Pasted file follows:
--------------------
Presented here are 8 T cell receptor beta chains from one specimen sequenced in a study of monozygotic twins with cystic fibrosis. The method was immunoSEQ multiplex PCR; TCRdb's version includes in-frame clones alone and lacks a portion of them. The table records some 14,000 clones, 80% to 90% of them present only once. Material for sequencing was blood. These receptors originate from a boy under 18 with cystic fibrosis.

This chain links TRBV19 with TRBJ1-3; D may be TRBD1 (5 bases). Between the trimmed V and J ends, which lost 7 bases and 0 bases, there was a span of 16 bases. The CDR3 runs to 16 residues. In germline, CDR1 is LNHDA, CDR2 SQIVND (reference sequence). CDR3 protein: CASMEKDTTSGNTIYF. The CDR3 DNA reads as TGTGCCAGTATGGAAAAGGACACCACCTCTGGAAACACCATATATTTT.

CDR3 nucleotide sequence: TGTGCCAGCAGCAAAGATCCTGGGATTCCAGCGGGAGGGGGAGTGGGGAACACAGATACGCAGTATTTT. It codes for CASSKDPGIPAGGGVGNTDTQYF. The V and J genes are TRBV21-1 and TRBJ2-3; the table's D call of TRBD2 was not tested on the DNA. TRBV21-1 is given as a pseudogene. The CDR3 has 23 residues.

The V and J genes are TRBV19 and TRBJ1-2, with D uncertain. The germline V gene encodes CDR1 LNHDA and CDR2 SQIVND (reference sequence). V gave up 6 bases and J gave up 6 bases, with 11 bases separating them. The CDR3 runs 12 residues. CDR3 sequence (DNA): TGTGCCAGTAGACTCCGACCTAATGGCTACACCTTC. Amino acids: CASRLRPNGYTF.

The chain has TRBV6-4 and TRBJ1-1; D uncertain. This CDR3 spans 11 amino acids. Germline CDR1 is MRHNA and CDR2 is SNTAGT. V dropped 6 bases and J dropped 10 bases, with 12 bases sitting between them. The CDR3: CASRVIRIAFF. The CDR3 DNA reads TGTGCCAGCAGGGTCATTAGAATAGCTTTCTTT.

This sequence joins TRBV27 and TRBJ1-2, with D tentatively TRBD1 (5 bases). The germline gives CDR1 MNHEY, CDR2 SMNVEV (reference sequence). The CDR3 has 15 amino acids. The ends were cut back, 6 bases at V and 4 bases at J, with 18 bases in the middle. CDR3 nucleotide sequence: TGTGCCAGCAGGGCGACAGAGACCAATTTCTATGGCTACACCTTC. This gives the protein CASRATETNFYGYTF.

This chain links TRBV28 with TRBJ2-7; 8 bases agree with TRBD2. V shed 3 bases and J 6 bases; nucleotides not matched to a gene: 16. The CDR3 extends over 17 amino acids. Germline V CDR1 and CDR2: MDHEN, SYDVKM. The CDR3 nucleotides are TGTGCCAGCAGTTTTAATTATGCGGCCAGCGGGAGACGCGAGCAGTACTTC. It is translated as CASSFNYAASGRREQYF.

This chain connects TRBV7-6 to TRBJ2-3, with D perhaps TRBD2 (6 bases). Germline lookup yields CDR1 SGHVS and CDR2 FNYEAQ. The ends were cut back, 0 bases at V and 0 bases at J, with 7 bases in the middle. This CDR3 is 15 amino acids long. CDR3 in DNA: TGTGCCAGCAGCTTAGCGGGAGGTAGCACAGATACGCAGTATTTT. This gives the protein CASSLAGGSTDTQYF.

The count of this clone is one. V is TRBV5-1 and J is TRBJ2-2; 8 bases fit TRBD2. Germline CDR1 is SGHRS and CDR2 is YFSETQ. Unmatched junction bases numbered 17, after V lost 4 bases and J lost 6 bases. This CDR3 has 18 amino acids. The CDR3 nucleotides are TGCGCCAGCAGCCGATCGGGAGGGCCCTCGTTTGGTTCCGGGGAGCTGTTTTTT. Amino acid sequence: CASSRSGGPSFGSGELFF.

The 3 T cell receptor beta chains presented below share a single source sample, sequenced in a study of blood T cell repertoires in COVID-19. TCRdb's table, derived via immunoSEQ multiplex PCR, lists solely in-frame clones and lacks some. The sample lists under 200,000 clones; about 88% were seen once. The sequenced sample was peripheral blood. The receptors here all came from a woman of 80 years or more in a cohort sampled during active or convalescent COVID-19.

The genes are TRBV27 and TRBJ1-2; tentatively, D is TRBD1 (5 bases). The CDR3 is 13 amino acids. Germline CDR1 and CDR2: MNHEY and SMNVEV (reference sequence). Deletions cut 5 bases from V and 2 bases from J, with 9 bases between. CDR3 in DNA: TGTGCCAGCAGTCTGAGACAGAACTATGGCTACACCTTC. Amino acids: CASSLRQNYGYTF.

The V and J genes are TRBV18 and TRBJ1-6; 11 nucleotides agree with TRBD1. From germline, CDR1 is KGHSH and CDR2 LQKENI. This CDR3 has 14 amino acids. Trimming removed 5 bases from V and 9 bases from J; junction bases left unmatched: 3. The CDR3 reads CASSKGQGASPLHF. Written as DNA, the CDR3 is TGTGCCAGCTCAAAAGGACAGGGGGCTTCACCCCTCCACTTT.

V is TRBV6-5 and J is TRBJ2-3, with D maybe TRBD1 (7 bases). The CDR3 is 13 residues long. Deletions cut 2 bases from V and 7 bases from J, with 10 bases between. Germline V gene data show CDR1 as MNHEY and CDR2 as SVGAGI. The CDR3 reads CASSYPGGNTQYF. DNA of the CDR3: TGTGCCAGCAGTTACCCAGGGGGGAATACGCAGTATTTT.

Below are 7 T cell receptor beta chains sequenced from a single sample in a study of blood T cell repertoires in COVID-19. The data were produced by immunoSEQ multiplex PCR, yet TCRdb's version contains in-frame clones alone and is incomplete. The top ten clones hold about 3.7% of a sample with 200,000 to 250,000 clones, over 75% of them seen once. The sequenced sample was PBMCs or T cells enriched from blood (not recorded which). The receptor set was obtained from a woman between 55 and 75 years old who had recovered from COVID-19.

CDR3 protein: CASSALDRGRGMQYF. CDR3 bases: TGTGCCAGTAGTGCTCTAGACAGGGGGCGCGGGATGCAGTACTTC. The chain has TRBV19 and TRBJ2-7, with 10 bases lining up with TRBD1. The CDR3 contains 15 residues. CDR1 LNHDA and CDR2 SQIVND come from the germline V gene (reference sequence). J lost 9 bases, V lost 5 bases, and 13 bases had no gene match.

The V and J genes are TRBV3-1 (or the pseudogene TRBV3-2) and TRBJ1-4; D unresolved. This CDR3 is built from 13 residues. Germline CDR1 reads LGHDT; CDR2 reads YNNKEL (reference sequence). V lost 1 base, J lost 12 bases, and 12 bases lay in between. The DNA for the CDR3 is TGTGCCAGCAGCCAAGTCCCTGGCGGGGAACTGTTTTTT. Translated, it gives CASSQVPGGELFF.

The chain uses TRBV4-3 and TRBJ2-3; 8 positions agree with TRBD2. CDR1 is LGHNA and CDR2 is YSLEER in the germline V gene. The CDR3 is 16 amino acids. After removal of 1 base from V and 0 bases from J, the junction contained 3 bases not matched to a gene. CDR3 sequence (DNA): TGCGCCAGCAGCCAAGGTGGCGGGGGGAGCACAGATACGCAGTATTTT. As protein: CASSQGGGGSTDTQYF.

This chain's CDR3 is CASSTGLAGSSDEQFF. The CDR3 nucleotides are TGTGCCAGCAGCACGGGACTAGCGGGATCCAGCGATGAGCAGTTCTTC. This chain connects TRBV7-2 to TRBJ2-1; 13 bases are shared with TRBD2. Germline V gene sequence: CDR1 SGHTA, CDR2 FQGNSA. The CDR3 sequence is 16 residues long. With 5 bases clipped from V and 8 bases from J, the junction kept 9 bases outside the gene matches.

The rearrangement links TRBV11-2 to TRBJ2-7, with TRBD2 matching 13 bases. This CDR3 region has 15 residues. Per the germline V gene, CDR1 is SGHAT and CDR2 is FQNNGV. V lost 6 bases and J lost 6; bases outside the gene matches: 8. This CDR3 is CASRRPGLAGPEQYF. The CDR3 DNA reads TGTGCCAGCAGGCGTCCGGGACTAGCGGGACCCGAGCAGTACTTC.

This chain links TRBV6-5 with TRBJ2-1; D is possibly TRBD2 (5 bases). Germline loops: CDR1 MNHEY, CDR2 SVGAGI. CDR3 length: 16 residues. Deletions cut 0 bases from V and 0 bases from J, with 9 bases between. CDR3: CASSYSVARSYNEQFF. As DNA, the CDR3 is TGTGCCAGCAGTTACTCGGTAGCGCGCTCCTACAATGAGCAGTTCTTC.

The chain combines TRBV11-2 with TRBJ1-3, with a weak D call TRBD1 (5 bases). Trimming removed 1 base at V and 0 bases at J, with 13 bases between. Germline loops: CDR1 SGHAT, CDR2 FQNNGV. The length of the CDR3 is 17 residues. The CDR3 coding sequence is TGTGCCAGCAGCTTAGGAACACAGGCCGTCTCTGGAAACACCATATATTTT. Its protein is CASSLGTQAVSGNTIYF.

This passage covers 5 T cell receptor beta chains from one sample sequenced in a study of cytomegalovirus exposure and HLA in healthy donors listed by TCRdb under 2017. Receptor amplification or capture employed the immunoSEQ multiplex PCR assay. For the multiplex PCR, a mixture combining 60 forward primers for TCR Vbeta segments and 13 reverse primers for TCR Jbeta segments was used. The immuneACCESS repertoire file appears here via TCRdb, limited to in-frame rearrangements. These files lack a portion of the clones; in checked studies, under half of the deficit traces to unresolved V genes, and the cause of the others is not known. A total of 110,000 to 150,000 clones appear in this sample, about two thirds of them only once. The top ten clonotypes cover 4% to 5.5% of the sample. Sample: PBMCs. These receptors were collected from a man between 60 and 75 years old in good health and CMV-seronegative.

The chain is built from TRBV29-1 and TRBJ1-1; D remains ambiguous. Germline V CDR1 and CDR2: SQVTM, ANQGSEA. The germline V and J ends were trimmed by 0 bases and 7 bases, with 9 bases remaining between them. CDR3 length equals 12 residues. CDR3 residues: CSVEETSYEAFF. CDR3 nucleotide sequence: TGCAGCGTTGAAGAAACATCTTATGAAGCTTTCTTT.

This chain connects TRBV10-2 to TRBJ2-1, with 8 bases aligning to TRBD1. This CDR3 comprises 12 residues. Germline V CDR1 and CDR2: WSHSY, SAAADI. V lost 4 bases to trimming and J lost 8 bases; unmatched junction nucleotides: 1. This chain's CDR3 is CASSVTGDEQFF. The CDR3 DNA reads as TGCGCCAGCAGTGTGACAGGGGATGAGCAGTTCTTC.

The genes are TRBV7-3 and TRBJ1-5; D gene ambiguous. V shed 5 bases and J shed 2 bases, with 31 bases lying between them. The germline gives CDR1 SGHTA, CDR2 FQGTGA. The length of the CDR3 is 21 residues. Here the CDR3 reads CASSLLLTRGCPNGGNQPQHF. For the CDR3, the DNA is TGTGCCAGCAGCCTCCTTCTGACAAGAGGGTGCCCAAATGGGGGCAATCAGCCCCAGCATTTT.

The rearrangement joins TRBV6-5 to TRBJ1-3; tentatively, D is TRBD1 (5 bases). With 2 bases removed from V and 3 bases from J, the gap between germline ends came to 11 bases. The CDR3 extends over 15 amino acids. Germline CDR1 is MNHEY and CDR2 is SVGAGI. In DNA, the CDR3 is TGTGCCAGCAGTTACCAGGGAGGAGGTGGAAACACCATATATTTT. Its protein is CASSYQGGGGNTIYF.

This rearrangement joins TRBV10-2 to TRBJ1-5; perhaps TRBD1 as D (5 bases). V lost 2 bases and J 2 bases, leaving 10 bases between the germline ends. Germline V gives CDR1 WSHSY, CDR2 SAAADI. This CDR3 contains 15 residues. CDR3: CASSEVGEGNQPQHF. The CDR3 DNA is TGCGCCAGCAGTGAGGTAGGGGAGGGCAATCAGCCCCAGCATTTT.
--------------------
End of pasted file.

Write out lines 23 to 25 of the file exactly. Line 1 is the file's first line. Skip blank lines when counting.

The chain is built from TRBV29-1 and TRBJ1-1; D remains ambiguous. Germline V CDR1 and CDR2: SQVTM, ANQGSEA. The germline V and J ends were trimmed by 0 bases and 7 bases, with 9 bases remaining between them. CDR3 length equals 12 residues. CDR3 residues: CSVEETSYEAFF. CDR3 nucleotide sequence: TGCAGCGTTGAAGAAACATCTTATGAAGCTTTCTTT.

This chain connects TRBV10-2 to TRBJ2-1, with 8 bases aligning to TRBD1. This CDR3 comprises 12 residues. Germline V CDR1 and CDR2: WSHSY, SAAADI. V lost 4 bases to trimming and J lost 8 bases; unmatched junction nucleotides: 1. This chain's CDR3 is CASSVTGDEQFF. The CDR3 DNA reads as TGCGCCAGCAGTGTGACAGGGGATGAGCAGTTCTTC.

The genes are TRBV7-3 and TRBJ1-5; D gene ambiguous. V shed 5 bases and J shed 2 bases, with 31 bases lying between them. The germline gives CDR1 SGHTA, CDR2 FQGTGA. The length of the CDR3 is 21 residues. Here the CDR3 reads CASSLLLTRGCPNGGNQPQHF. For the CDR3, the DNA is TGTGCCAGCAGCCTCCTTCTGACAAGAGGGTGCCCAAATGGGGGCAATCAGCCCCAGCATTTT.